SpaceX must prove their safety

SpaceX must prove their safety

Before the private space company Ilona Mask can use her rockets to transport NASA astronauts in 2018, they have to do a lot of preparatory work.

The successful launch of Falcon 9 this weekend will set the stage for recovery from a crash last fall.

With the blessing of the Federal Aviation Administration, SpaceX decided to focus on a short-term solution in order to deal with the problem of fire on September 1.

The first step was the modification of the filling procedure. The company is working on a new design for helium containers located inside the fuel tanks to maintain pressure.

NASA is closely monitoring the progress of SpaceX. The US space agency hired a company along with Boeing to deliver astronauts to the International Space Station until 2018. Since the space shuttles were written off in 2011, the United States was completely dependent on Russia for the transportation of crews.

SpaceX's refueling plan was discussed by the NASA Security Advisory Group. The company strongly cools the rocket fuel to make it more dense and to place more in the tanks. Missiles need additional power, because they not only deliver cargo to orbit, but also land vehicles to Earth. Ambitious plans are based on the reuse of missiles, which significantly reduces the cost of the flight. Downloading cryogenics immediately before launching keeps it from boiling while the rocket is waiting for a launch. Skeptics say that the procedure “loaded and fly” creates an additional risk, especially when there are people on board. And the problem is that calculating risk is quite difficult.

“Despite testing component and level assembly, the system often exhibits spontaneous behavior. We are concerned that any risk calculation will be uncertain, ”the advisory group said in a NASA and congress annual report.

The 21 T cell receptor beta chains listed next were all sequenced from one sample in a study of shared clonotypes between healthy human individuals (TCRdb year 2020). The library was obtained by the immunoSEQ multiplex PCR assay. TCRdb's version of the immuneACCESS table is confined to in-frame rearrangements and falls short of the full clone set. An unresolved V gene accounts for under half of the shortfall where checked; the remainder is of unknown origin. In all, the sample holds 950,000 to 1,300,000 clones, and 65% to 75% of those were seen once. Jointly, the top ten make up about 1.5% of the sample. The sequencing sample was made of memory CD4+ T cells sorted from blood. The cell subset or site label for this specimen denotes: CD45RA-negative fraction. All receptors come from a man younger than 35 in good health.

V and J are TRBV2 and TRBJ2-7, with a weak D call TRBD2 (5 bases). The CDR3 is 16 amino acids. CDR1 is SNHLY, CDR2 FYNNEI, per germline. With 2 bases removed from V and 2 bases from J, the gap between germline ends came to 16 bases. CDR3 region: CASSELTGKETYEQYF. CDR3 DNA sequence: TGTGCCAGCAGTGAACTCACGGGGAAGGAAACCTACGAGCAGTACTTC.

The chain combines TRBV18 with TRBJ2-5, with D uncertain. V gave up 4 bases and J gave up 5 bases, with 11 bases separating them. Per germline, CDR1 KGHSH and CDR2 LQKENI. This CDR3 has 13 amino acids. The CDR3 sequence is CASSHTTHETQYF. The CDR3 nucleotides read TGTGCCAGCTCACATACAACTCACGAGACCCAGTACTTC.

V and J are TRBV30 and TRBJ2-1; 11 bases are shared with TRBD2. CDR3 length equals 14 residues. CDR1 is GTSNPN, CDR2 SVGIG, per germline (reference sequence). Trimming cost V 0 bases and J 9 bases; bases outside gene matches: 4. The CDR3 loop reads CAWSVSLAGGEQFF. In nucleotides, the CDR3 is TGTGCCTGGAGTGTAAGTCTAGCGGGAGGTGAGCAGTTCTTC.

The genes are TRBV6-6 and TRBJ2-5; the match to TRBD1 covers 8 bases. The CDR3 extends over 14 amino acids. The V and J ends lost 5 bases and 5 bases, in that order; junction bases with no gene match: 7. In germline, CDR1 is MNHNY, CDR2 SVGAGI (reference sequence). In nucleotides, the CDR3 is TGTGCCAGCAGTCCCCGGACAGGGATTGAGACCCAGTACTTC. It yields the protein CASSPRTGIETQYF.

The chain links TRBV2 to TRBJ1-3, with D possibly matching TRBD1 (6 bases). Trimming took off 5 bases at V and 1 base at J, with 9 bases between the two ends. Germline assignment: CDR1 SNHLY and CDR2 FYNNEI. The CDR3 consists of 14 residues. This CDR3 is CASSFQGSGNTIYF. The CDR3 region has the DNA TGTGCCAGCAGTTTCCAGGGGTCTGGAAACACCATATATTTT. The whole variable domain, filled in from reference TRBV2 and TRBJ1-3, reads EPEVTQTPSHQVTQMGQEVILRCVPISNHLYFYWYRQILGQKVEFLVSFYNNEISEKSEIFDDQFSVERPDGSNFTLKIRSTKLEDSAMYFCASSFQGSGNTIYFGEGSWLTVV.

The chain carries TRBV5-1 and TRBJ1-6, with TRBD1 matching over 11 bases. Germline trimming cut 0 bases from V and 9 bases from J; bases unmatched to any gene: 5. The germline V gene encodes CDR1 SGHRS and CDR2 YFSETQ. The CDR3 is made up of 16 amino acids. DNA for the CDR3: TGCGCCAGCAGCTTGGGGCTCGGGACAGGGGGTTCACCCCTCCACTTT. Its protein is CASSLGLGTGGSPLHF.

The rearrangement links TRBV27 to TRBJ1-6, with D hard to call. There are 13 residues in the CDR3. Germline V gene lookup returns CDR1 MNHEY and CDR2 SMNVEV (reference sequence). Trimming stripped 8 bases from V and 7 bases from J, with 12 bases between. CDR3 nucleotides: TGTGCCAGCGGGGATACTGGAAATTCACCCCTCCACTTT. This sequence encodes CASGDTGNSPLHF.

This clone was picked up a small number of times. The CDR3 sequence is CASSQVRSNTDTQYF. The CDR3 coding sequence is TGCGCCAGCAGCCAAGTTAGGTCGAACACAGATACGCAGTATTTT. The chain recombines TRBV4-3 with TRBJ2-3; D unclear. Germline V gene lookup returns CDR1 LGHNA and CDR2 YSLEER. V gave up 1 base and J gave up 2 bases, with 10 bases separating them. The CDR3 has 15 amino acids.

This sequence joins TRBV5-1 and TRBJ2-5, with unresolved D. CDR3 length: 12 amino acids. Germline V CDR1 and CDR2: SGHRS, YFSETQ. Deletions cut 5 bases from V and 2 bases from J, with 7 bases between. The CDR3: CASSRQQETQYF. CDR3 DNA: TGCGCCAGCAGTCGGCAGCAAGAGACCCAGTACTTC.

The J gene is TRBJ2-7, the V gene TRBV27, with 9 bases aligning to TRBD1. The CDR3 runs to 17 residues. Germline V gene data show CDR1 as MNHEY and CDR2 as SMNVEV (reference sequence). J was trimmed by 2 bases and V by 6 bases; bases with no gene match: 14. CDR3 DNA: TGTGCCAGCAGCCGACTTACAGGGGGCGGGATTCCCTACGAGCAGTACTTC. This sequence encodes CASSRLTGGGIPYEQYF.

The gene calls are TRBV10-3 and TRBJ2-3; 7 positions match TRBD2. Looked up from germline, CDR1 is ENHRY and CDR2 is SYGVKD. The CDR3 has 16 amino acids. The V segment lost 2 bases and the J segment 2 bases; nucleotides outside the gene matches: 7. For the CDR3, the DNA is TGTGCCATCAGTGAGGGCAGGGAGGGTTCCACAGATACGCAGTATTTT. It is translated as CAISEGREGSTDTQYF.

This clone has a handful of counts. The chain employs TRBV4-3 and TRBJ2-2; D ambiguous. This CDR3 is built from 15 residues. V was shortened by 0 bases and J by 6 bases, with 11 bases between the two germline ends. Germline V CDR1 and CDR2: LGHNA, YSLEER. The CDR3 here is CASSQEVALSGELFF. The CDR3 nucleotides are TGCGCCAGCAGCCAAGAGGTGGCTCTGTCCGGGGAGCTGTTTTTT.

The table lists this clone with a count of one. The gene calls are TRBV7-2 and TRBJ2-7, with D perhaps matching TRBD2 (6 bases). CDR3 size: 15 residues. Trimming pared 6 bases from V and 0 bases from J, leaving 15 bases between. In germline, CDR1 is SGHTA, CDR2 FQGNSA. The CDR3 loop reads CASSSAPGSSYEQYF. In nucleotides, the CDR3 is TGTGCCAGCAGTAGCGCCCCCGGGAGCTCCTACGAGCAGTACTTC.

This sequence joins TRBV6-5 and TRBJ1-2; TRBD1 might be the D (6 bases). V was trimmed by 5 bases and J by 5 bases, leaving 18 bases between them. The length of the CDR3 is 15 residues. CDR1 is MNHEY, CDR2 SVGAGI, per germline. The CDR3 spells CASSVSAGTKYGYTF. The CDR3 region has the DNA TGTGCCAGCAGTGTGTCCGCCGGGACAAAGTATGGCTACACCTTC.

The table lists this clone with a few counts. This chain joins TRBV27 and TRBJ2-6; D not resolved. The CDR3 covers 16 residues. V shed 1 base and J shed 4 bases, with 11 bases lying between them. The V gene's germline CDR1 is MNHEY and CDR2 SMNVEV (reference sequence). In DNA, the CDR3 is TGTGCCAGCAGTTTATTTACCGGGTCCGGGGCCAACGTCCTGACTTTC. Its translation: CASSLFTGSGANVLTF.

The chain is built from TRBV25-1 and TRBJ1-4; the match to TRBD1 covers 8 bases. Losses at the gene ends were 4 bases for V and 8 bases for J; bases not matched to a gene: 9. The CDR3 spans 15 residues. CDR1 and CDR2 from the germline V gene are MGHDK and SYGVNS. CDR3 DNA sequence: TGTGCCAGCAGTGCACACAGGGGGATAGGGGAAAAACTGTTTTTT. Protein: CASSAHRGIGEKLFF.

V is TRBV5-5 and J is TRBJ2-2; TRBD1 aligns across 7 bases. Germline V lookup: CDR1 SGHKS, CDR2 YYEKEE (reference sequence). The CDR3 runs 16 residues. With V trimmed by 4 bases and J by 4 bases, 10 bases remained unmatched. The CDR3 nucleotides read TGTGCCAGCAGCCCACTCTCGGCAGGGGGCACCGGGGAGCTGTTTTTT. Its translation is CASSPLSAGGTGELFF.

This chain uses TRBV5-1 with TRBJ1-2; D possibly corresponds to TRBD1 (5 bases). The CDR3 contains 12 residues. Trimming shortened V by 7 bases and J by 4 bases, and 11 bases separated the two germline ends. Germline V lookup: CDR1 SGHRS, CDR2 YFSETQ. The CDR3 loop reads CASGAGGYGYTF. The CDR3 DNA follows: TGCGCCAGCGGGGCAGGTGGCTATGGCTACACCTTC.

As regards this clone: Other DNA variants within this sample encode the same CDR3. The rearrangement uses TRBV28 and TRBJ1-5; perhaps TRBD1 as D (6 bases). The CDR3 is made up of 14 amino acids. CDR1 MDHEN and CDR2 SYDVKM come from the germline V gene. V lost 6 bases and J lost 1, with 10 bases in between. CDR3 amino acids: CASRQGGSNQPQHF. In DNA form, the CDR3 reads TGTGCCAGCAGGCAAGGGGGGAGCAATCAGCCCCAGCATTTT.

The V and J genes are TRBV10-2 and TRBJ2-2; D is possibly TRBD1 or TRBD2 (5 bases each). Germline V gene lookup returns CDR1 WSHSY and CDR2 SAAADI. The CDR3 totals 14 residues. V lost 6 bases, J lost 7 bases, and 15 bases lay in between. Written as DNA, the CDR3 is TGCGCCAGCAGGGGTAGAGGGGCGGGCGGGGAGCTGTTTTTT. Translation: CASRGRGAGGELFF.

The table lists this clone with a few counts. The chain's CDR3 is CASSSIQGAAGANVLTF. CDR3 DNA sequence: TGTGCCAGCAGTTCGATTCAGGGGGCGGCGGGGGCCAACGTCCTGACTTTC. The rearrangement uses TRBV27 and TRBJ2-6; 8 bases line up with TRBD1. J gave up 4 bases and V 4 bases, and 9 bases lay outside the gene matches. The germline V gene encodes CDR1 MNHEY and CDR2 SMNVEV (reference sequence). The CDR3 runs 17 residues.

“We strongly recommend that you carefully study this issue and ensure that any decision takes into account whether the additional risk justifies the result. The decision should not be made due to secondary factors, such as schedule and budget, ”added the investigators.

NASA is particularly sensitive to the safety of the crew. In the course of a 30-year history, two crews died due to equipment failures caused unexpectedly in proven operating systems. The 1986 explosion of the Challenger occurred due to the carrier rocket sealing ring damaged at launch. The ring allows hot gases to separate from the rocket. The disaster, in which seven people died, happened 73 seconds after the start.

The second shuttle Columbia collapsed as it flew through the atmosphere for landing in 2003. NASA was not aware that the left wing of the spacecraft had been damaged 16 days before, when a piece of foam insulation the size of a suitcase had fallen from an external fuel tank during launch. NASA also did not know that lightweight foam was able to pierce a hole in a wing panel made of monolithic carbon composites. The accident caused the death of seven more people. “The trick is to listen to the equipment and respond to its problems,” said Michael Leinbach, a former director of the launch of shuttles, who led the team that studied the remains of Colombia to determine the cause.

“A few successful launches can relax,” says Leinbach. - “It is easy to say that you need to be vigilant, but it is not always possible. And even harder if the ego overshadows common sense and engineering solutions. ”

NASA's goal is to reduce the chances of losing up to 1 to 270. This is about three times better than the risk of flying the shuttle after the upgrade. The main threat comes from potential orbital debris.

SpaceX is planning an unmanned test flight of the passenger space ship Dragon in November. Boeing is focused on the same test of its CST-100 Starliner in June 2018.

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